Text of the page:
In the use of the present modular home transport vehicle, the two extensions 70 and 72 of section 12 and extensions 110 and 112 of section 10 are adjusted to the width required to support a particular module, and the two sections are then bolted onto the beams of the module, with coupling part 108 extending beyond the end of the module for connection with a coupling part on the tractive vehicle. The sections 10 and 12 are connected to the under side of a module or other structure, by the bolts extending through rails 78 of section 12 and rails 118 and 120 of section 10 into the module beams or into fixtures clamped thereon. With the legs 122, 124, 126, and 128 raised, and the coupling part 108 connected to the tractive vehicle, the module is towed in the same manner as a conventional mobile home or large trailer. After the module has been delivered, the two sections 10 and 12 are detached and removed from the module, and are connected together by coupling parts 140, 142, 144, and 146 to form a single trailer unit. With the legs raised and coupling part 108 connected to the towing vehicle, the trailer, consisting of the joined parts 10 and 12, is towed by the tractive vehicle. When the combination is disconnected from the trailer, the forward legs 122 and 124 are extended downwardly to hold the forward end of the vehicle in an essentially level position. The trailer can be pulled easily, conveniently, and safely over a highway in the compact form, and if desired, can be used to haul other types of loads. Since the two sections can be disconnected, they can be positioned on a module, mobile home, or trailer in any manner required to give optimum performance of the total vehicle when it is being towed by a tractive vehicle.

While only one embodiment of the invention has been described in detail herein, various changes and modifications may be made without departing from the scope of the invention.

1 claim:

1. A modular home transport vehicle comprising a first section having a frame, a tongue structure for connecting said section to a tractive vehicle, and a means for attaching the frame of said section to the lower part of a module of a home to be transported, a second section having a frame, an undercarriage supporting said frame and a means for attaching said latter frame to the lower part of a module in spaced relation to the frame of said first section, means for coupling said first and second sections together to form a unitary trailer vehicle in which the rear of said first section is supported by said second section and said second section is towed and guided by said first section, and leg means connected to said first section for holding said first section in laterally level position and at substantially the same height as said second section when said sections are in their uncoupled position.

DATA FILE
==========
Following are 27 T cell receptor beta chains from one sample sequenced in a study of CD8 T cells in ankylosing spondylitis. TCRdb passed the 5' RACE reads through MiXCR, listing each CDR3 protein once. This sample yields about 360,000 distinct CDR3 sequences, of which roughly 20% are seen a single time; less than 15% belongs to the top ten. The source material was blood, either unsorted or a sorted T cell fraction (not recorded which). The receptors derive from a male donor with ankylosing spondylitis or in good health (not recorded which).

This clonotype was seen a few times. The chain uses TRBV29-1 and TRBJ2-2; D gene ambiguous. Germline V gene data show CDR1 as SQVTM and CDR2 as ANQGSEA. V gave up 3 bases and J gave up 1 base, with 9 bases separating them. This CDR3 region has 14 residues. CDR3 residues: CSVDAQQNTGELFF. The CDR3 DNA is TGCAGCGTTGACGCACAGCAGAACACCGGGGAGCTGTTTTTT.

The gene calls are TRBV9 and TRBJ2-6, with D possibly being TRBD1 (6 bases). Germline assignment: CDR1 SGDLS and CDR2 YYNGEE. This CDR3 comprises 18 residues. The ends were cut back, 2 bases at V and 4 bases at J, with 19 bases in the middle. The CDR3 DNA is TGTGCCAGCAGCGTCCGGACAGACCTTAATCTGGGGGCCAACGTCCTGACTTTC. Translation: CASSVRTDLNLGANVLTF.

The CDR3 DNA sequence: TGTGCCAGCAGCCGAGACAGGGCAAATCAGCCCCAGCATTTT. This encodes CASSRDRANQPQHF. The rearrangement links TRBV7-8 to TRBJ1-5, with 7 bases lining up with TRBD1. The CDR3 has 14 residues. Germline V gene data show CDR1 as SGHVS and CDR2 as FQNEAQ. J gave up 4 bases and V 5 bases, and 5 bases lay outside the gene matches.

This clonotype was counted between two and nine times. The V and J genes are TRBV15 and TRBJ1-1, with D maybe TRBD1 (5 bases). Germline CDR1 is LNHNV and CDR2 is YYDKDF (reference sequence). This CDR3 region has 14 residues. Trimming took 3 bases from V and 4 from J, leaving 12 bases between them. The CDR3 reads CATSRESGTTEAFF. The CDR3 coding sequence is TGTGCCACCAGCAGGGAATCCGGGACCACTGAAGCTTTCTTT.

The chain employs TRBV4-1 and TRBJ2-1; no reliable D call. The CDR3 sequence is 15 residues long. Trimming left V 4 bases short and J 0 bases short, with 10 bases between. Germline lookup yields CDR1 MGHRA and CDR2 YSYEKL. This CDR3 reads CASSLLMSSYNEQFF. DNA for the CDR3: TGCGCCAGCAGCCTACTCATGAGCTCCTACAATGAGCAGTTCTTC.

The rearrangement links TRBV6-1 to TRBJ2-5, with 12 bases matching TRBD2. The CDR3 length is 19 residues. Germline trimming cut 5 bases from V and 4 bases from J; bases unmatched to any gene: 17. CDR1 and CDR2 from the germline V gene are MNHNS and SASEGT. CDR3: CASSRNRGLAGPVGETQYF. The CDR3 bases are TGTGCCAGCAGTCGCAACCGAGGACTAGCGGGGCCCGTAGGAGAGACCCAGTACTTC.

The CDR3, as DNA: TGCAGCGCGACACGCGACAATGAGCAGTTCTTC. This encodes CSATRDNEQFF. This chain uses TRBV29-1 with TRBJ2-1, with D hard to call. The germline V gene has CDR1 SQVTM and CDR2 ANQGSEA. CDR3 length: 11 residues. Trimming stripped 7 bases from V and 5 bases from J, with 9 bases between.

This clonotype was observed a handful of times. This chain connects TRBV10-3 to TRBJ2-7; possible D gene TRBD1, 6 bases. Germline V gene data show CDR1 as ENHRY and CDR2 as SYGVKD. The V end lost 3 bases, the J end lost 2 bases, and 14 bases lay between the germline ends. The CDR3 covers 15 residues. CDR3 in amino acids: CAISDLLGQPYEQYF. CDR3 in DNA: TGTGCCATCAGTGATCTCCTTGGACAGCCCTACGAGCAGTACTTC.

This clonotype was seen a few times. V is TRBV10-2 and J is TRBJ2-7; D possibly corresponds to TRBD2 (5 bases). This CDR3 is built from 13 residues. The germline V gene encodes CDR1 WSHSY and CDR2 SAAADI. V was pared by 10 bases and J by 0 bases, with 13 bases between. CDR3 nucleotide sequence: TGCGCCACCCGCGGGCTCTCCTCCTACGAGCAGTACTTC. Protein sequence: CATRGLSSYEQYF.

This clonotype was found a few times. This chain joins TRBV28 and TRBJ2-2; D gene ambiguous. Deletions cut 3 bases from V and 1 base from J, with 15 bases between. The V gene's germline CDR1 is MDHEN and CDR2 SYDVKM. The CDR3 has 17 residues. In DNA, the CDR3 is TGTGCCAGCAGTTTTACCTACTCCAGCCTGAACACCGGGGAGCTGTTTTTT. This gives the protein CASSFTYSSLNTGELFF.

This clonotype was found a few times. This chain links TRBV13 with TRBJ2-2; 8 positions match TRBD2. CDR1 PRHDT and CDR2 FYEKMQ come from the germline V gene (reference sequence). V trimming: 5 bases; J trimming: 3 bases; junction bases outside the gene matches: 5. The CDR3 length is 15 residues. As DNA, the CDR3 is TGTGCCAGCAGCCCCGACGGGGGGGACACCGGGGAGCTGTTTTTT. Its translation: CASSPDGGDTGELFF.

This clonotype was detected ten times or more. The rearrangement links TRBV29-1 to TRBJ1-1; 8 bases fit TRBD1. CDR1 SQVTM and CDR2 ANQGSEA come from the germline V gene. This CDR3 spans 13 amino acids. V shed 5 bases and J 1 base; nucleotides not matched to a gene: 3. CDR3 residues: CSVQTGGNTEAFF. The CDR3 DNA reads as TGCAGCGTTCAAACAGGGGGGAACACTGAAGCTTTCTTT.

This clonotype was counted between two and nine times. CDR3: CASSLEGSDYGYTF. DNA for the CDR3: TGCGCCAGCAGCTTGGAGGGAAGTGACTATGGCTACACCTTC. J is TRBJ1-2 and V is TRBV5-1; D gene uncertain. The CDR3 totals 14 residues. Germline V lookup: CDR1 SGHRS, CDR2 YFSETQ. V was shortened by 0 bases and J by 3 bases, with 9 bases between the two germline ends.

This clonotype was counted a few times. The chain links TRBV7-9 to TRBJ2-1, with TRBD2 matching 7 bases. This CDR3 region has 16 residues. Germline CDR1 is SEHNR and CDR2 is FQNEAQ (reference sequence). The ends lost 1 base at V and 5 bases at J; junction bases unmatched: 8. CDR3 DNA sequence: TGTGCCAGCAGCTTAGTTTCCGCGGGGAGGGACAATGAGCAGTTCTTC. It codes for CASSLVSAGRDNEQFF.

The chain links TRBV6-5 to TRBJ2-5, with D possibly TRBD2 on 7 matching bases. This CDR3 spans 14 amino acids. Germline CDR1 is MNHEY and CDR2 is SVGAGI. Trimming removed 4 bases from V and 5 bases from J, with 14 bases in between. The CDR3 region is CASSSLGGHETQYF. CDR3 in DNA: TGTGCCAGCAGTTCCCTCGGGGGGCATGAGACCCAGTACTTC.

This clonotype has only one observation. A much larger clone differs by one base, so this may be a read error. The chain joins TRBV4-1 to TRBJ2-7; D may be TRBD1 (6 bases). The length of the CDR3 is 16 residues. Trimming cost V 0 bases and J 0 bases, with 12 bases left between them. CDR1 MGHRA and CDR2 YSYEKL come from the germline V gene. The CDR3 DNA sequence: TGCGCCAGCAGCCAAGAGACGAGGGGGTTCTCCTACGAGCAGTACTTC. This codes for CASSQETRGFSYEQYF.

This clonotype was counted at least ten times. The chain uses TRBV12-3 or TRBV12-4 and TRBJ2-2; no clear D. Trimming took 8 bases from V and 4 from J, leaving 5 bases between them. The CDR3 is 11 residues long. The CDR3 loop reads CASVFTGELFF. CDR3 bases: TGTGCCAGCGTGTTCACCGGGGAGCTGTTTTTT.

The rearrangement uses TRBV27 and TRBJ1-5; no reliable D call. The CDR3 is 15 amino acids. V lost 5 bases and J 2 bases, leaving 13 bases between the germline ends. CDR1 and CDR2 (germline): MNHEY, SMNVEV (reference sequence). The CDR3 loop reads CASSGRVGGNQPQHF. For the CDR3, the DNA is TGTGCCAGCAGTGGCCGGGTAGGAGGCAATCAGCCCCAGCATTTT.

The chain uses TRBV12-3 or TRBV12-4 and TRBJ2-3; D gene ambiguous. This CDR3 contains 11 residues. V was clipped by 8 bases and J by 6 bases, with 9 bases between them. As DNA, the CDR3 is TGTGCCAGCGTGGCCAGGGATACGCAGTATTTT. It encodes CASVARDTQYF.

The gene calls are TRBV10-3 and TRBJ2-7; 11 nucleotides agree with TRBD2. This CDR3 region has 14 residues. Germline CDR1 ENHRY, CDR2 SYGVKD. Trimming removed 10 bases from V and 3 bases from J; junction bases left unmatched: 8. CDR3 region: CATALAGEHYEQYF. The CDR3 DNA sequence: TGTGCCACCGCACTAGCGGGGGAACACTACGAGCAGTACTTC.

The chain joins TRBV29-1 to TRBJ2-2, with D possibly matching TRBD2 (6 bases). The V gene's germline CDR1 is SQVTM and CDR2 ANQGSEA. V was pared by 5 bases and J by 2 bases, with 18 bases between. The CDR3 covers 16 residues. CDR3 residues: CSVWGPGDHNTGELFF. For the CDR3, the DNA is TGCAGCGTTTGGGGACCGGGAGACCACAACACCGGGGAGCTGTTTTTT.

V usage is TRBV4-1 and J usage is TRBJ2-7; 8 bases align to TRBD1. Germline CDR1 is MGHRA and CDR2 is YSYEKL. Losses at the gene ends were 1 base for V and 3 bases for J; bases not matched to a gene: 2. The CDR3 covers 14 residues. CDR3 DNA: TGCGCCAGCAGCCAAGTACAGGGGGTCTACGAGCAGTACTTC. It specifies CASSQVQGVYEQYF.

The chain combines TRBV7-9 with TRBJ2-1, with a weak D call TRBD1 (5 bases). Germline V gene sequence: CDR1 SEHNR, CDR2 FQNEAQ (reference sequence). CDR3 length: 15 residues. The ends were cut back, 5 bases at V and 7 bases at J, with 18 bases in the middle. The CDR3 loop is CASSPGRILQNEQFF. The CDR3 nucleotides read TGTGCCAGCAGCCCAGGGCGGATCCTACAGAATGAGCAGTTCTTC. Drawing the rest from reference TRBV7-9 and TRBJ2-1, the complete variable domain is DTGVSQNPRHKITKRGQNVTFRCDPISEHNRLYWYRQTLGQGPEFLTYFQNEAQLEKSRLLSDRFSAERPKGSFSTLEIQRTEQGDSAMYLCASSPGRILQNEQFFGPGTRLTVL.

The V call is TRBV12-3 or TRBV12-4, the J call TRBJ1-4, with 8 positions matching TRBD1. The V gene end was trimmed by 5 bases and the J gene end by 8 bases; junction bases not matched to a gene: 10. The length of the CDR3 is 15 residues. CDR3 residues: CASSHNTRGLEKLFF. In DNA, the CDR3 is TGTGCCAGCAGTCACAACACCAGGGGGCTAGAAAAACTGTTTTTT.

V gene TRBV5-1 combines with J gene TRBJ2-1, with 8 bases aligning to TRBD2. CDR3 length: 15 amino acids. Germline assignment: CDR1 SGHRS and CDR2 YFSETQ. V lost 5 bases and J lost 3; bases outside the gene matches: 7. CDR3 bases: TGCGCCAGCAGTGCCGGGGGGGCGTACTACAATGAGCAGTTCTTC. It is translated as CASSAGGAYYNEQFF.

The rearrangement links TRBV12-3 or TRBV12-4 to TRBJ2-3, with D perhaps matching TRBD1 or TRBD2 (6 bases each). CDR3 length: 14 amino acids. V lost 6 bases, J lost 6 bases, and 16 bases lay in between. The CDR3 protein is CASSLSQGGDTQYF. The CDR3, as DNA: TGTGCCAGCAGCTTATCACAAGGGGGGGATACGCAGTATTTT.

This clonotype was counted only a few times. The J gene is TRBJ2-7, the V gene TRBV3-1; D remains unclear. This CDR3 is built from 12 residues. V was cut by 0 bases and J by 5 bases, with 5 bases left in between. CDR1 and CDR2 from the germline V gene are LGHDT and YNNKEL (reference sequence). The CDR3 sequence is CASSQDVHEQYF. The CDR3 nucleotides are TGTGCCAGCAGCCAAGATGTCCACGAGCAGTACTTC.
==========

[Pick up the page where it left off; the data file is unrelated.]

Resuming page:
2. A modular home transport vehicle as defined in claim 1 in which both of said sections are provided with laterally movable extensions on each side for adjusting the width of the section to modules of various widths.

3. A modular home transport vehicle as defined in claim 2 in which each of said extensions consists of a rail and extension members movable outwardly and inwardly with respect to the respective frames.

4. A modular home transport vehicle as defined in claim 3 in which the rail of each of said extensions has means for attaching the respective section to the lower part of a structural member of the module.

5. A modular home transport vehicle as defined in claim 1 in which the undercarriage of said frame includes a front and rear axle and wheels journalled on the ends of each of said axles.

6. A modular home transport vehicle as defined in claim 1 in which adjustable legs are attached to said first section.

7. A modular home transport vehicle as defined in claim 1 in which said first section has a rear leg means and a front leg means for supporting said front section on a substantially level plane.

8. A modular home transport vehicle as defined in claim 1 in which said means for coupling said first and second section together consists of interfitting parts for retaining the frames of each of said sections on a substantially common plane.

9. A modular home transport vehicle as defined in claim 8 in which said leg means connected to said first section includes an adjustable leg.

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Classifications
U.S. Classification280/415.1, 280/81.1, 280/404, 280/763.1, 52/143, 280/DIG.800
International ClassificationB62D21/14, B62D33/08, B62D53/06, B62D63/08
Cooperative ClassificationY10S280/08, B62D53/067, B62D21/14, B62D53/061, B62D63/08, B62D33/08
European ClassificationB62D53/06C, B62D53/06B, B62D33/08, B62D63/08, B62D21/14